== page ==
NEW YORK (
Men's Wearhouse Inc.
(MW - Get Report)
could have inadvertently hung a "for sale" sign on its front door.
That's because the Houston-based clothing retailer took the unusual step of releasing a statement on Tuesday claiming that the reason it fired co-founder George Zimmer as chairman was because he wanted to sell the company to a group of private equity investors.
Men's Wearhouse's board claimed such a sale would be too risky, considering the debt that the company would be leveraged with to finance a deal.
"Mr. Zimmer reversed his long-standing position against taking the company private by arguing for a sale of the Men's Wearhouse to an investment group," the board said in the statement, and then went on to laud chief executive Doug Ewert's strategic plan and the company's "experienced management team."
"The board strongly believes that such a transaction would be highly risky for our employees and would threaten our company culture that is so important to all of us," the statement added.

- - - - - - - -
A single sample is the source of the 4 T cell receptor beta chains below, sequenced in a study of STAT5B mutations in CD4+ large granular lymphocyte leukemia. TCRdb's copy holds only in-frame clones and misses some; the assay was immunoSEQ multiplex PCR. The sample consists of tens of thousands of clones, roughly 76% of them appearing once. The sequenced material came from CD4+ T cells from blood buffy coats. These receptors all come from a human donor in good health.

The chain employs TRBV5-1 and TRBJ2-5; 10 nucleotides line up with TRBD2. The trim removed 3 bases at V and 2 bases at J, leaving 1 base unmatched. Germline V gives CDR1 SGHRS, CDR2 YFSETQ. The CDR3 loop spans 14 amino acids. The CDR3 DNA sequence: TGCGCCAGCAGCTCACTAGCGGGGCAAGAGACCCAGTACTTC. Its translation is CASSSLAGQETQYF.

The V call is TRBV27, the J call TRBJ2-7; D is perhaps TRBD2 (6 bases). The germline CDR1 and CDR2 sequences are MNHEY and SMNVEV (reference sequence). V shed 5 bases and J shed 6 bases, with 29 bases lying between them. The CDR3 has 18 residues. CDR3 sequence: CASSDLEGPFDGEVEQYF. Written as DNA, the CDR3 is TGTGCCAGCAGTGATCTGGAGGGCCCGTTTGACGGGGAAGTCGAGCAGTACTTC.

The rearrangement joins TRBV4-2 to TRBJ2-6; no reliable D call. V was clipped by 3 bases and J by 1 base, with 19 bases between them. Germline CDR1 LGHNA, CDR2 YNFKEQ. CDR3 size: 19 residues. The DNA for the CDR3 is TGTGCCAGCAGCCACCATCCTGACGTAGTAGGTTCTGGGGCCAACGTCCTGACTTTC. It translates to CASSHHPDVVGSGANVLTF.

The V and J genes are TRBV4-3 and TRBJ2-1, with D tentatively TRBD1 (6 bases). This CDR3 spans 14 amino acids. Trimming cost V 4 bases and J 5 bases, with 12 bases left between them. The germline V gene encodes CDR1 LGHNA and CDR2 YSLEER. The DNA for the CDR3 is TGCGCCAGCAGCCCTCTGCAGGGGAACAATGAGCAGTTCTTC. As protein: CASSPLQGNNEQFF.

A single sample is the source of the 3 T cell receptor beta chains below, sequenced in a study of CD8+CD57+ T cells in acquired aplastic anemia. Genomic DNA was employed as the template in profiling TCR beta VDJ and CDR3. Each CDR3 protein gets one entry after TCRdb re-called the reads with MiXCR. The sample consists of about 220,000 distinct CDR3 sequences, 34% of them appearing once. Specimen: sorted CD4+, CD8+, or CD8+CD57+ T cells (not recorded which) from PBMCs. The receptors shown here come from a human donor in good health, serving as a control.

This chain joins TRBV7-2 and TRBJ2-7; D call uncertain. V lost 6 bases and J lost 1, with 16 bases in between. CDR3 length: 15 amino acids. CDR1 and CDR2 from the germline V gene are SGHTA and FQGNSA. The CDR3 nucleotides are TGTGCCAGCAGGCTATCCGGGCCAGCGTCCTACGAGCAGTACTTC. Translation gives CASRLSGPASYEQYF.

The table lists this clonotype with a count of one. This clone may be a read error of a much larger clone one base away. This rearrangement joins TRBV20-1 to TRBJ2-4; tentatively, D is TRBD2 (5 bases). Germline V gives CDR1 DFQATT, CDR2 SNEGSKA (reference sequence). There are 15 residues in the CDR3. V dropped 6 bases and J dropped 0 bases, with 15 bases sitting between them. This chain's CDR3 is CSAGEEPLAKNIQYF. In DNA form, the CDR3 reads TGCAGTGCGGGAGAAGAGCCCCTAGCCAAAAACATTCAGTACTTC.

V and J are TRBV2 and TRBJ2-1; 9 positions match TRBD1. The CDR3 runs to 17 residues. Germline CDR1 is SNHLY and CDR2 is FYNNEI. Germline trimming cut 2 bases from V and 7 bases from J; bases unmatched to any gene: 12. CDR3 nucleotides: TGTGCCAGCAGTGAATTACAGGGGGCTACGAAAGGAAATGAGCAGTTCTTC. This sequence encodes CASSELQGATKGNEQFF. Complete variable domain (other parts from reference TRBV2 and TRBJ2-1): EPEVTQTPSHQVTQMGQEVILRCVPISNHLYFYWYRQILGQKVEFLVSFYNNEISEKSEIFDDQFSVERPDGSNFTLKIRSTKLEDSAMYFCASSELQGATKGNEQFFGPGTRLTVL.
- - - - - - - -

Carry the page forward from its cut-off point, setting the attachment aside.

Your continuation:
In a statement issued late Wednesday, Zimmer said he merely wanted the board to explore the full range of strategic alternatives, including a take-private transaction. But he said that at this stage he was unsure if a leveraged buyout was in the best interest of the company.
Zimmer said he felt it was the board's duty to consider the full range of possibilities toward creating more value for shareholders. He criticized the board for rejecting the possibility of a sale without even consulting its financial advisers.
Opposing a sale would give the board leverage if Zimmer were able to find private equity partners willing to make an offer for the company, and leverage may be needed as the company is vulnerable to a buyout.
Despite the "unprecedented" way that the board chose to unveil its differences with its chairman,
Belus Capital Advisors
CEO and chief equities strategist Brian Sozzi believes there may still be a rapprochement.
Yet with the "for sale" sign waved in front of eager investors, it could be difficult for the board, which has already hired an adviser to shop one of the retailer's units, to put the cat back in the shopping bag.